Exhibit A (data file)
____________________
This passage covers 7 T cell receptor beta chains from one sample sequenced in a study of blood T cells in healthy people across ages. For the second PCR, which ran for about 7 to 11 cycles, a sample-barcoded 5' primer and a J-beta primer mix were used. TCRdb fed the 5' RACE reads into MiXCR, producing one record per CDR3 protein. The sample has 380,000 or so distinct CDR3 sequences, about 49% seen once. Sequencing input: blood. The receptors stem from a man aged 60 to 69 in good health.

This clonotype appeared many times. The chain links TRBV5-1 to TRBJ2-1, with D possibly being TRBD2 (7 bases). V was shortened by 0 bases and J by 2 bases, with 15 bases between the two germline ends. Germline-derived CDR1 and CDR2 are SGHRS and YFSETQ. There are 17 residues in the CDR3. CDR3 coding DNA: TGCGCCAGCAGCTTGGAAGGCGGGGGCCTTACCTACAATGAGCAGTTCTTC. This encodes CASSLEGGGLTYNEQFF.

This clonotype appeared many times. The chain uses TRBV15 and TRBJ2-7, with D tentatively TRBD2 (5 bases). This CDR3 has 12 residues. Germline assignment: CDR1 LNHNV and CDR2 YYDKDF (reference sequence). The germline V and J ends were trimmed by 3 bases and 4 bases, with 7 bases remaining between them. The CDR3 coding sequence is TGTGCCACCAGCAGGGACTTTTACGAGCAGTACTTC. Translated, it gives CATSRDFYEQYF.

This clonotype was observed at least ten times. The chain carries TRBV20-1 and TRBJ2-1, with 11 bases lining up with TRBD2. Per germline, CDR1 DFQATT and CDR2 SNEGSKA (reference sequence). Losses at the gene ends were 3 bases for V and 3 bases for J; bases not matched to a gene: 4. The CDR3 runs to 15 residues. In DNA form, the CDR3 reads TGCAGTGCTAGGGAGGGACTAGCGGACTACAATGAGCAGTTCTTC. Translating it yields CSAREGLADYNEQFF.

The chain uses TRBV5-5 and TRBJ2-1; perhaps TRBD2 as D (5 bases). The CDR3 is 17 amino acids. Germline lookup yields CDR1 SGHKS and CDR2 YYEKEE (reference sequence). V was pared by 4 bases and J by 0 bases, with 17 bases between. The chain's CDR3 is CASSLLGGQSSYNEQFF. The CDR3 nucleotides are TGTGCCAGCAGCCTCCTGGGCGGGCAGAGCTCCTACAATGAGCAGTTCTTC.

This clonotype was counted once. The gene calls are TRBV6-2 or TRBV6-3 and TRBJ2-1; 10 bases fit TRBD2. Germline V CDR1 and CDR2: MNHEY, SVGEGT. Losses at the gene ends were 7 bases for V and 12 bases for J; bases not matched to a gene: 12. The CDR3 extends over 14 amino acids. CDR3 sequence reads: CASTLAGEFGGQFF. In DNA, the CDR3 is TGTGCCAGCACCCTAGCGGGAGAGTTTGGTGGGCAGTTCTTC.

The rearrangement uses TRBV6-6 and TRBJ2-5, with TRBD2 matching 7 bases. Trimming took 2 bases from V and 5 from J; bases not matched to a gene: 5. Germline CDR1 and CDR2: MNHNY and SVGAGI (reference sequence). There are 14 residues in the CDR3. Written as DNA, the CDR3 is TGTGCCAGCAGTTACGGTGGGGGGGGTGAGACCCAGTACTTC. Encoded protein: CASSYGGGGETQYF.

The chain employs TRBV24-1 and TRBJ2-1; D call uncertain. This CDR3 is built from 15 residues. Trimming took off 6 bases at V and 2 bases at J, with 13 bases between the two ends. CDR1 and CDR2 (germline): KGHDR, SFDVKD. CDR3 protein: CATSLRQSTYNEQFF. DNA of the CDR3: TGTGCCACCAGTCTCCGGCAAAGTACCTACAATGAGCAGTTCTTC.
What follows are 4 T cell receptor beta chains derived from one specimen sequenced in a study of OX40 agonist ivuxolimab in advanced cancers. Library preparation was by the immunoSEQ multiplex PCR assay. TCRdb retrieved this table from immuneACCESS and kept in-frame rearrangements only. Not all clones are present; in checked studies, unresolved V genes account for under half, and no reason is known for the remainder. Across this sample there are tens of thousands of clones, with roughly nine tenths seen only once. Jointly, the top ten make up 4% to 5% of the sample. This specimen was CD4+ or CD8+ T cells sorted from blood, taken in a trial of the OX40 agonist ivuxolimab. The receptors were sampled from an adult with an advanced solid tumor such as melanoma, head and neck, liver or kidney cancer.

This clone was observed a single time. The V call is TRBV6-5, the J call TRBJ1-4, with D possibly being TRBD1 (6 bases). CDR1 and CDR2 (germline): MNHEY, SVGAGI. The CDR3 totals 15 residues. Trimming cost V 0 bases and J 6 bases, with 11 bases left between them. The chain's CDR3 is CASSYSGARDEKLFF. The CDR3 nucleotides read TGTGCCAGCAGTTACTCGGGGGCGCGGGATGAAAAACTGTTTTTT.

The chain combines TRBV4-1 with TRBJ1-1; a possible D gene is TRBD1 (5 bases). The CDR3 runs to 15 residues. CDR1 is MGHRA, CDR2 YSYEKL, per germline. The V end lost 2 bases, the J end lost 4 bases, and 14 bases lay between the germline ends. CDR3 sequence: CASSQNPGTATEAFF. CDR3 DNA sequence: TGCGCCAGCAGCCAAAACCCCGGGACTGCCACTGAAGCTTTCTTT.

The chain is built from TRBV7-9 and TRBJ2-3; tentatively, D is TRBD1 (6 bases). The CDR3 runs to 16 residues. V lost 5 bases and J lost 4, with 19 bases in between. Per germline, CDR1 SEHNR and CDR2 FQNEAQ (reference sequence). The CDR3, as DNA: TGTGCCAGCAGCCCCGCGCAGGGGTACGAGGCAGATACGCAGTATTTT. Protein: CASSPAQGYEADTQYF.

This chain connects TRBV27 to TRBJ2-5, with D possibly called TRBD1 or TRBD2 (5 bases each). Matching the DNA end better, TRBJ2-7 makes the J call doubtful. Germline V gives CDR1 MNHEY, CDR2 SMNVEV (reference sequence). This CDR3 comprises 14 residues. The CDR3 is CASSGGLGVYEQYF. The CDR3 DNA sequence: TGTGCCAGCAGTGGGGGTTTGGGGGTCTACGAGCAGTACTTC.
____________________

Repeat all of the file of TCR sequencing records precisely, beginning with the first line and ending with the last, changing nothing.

This passage covers 7 T cell receptor beta chains from one sample sequenced in a study of blood T cells in healthy people across ages. For the second PCR, which ran for about 7 to 11 cycles, a sample-barcoded 5' primer and a J-beta primer mix were used. TCRdb fed the 5' RACE reads into MiXCR, producing one record per CDR3 protein. The sample has 380,000 or so distinct CDR3 sequences, about 49% seen once. Sequencing input: blood. The receptors stem from a man aged 60 to 69 in good health.

This clonotype appeared many times. The chain links TRBV5-1 to TRBJ2-1, with D possibly being TRBD2 (7 bases). V was shortened by 0 bases and J by 2 bases, with 15 bases between the two germline ends. Germline-derived CDR1 and CDR2 are SGHRS and YFSETQ. There are 17 residues in the CDR3. CDR3 coding DNA: TGCGCCAGCAGCTTGGAAGGCGGGGGCCTTACCTACAATGAGCAGTTCTTC. This encodes CASSLEGGGLTYNEQFF.

This clonotype appeared many times. The chain uses TRBV15 and TRBJ2-7, with D tentatively TRBD2 (5 bases). This CDR3 has 12 residues. Germline assignment: CDR1 LNHNV and CDR2 YYDKDF (reference sequence). The germline V and J ends were trimmed by 3 bases and 4 bases, with 7 bases remaining between them. The CDR3 coding sequence is TGTGCCACCAGCAGGGACTTTTACGAGCAGTACTTC. Translated, it gives CATSRDFYEQYF.

This clonotype was observed at least ten times. The chain carries TRBV20-1 and TRBJ2-1, with 11 bases lining up with TRBD2. Per germline, CDR1 DFQATT and CDR2 SNEGSKA (reference sequence). Losses at the gene ends were 3 bases for V and 3 bases for J; bases not matched to a gene: 4. The CDR3 runs to 15 residues. In DNA form, the CDR3 reads TGCAGTGCTAGGGAGGGACTAGCGGACTACAATGAGCAGTTCTTC. Translating it yields CSAREGLADYNEQFF.

The chain uses TRBV5-5 and TRBJ2-1; perhaps TRBD2 as D (5 bases). The CDR3 is 17 amino acids. Germline lookup yields CDR1 SGHKS and CDR2 YYEKEE (reference sequence). V was pared by 4 bases and J by 0 bases, with 17 bases between. The chain's CDR3 is CASSLLGGQSSYNEQFF. The CDR3 nucleotides are TGTGCCAGCAGCCTCCTGGGCGGGCAGAGCTCCTACAATGAGCAGTTCTTC.

This clonotype was counted once. The gene calls are TRBV6-2 or TRBV6-3 and TRBJ2-1; 10 bases fit TRBD2. Germline V CDR1 and CDR2: MNHEY, SVGEGT. Losses at the gene ends were 7 bases for V and 12 bases for J; bases not matched to a gene: 12. The CDR3 extends over 14 amino acids. CDR3 sequence reads: CASTLAGEFGGQFF. In DNA, the CDR3 is TGTGCCAGCACCCTAGCGGGAGAGTTTGGTGGGCAGTTCTTC.

The rearrangement uses TRBV6-6 and TRBJ2-5, with TRBD2 matching 7 bases. Trimming took 2 bases from V and 5 from J; bases not matched to a gene: 5. Germline CDR1 and CDR2: MNHNY and SVGAGI (reference sequence). There are 14 residues in the CDR3. Written as DNA, the CDR3 is TGTGCCAGCAGTTACGGTGGGGGGGGTGAGACCCAGTACTTC. Encoded protein: CASSYGGGGETQYF.

The chain employs TRBV24-1 and TRBJ2-1; D call uncertain. This CDR3 is built from 15 residues. Trimming took off 6 bases at V and 2 bases at J, with 13 bases between the two ends. CDR1 and CDR2 (germline): KGHDR, SFDVKD. CDR3 protein: CATSLRQSTYNEQFF. DNA of the CDR3: TGTGCCACCAGTCTCCGGCAAAGTACCTACAATGAGCAGTTCTTC.
What follows are 4 T cell receptor beta chains derived from one specimen sequenced in a study of OX40 agonist ivuxolimab in advanced cancers. Library preparation was by the immunoSEQ multiplex PCR assay. TCRdb retrieved this table from immuneACCESS and kept in-frame rearrangements only. Not all clones are present; in checked studies, unresolved V genes account for under half, and no reason is known for the remainder. Across this sample there are tens of thousands of clones, with roughly nine tenths seen only once. Jointly, the top ten make up 4% to 5% of the sample. This specimen was CD4+ or CD8+ T cells sorted from blood, taken in a trial of the OX40 agonist ivuxolimab. The receptors were sampled from an adult with an advanced solid tumor such as melanoma, head and neck, liver or kidney cancer.

This clone was observed a single time. The V call is TRBV6-5, the J call TRBJ1-4, with D possibly being TRBD1 (6 bases). CDR1 and CDR2 (germline): MNHEY, SVGAGI. The CDR3 totals 15 residues. Trimming cost V 0 bases and J 6 bases, with 11 bases left between them. The chain's CDR3 is CASSYSGARDEKLFF. The CDR3 nucleotides read TGTGCCAGCAGTTACTCGGGGGCGCGGGATGAAAAACTGTTTTTT.

The chain combines TRBV4-1 with TRBJ1-1; a possible D gene is TRBD1 (5 bases). The CDR3 runs to 15 residues. CDR1 is MGHRA, CDR2 YSYEKL, per germline. The V end lost 2 bases, the J end lost 4 bases, and 14 bases lay between the germline ends. CDR3 sequence: CASSQNPGTATEAFF. CDR3 DNA sequence: TGCGCCAGCAGCCAAAACCCCGGGACTGCCACTGAAGCTTTCTTT.

The chain is built from TRBV7-9 and TRBJ2-3; tentatively, D is TRBD1 (6 bases). The CDR3 runs to 16 residues. V lost 5 bases and J lost 4, with 19 bases in between. Per germline, CDR1 SEHNR and CDR2 FQNEAQ (reference sequence). The CDR3, as DNA: TGTGCCAGCAGCCCCGCGCAGGGGTACGAGGCAGATACGCAGTATTTT. Protein: CASSPAQGYEADTQYF.

This chain connects TRBV27 to TRBJ2-5, with D possibly called TRBD1 or TRBD2 (5 bases each). Matching the DNA end better, TRBJ2-7 makes the J call doubtful. Germline V gives CDR1 MNHEY, CDR2 SMNVEV (reference sequence). This CDR3 comprises 14 residues. The CDR3 is CASSGGLGVYEQYF. The CDR3 DNA sequence: TGTGCCAGCAGTGGGGGTTTGGGGGTCTACGAGCAGTACTTC.